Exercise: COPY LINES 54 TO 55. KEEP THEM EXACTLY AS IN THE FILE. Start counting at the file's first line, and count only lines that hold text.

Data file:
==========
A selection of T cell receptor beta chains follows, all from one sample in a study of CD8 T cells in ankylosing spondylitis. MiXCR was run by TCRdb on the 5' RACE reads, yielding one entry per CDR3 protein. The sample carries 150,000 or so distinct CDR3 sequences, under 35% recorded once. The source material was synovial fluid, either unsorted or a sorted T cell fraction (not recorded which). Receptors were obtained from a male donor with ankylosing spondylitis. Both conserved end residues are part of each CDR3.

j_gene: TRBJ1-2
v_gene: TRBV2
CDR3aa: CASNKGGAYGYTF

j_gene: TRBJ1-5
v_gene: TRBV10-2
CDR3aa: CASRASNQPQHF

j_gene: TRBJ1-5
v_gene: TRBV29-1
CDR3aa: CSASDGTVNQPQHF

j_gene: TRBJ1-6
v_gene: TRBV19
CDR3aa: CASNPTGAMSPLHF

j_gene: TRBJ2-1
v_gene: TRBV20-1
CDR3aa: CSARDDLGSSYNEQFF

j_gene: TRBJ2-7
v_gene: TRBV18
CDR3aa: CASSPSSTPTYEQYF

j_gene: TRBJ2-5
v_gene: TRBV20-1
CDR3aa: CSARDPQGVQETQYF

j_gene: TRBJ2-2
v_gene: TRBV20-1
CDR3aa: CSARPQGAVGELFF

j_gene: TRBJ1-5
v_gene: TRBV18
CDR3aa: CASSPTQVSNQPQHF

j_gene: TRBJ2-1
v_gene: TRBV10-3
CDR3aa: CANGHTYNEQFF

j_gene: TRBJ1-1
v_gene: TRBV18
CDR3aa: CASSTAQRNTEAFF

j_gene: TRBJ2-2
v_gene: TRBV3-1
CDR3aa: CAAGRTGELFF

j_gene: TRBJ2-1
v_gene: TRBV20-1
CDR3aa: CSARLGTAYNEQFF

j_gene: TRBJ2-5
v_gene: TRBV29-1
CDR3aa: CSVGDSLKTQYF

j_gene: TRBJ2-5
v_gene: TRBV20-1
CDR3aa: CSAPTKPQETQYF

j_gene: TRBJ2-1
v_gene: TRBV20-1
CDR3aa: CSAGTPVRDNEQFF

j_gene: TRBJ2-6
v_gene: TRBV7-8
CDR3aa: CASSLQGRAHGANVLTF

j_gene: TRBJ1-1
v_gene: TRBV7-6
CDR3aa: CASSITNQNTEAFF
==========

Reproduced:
v_gene: TRBV7-6
CDR3aa: CASSITNQNTEAFF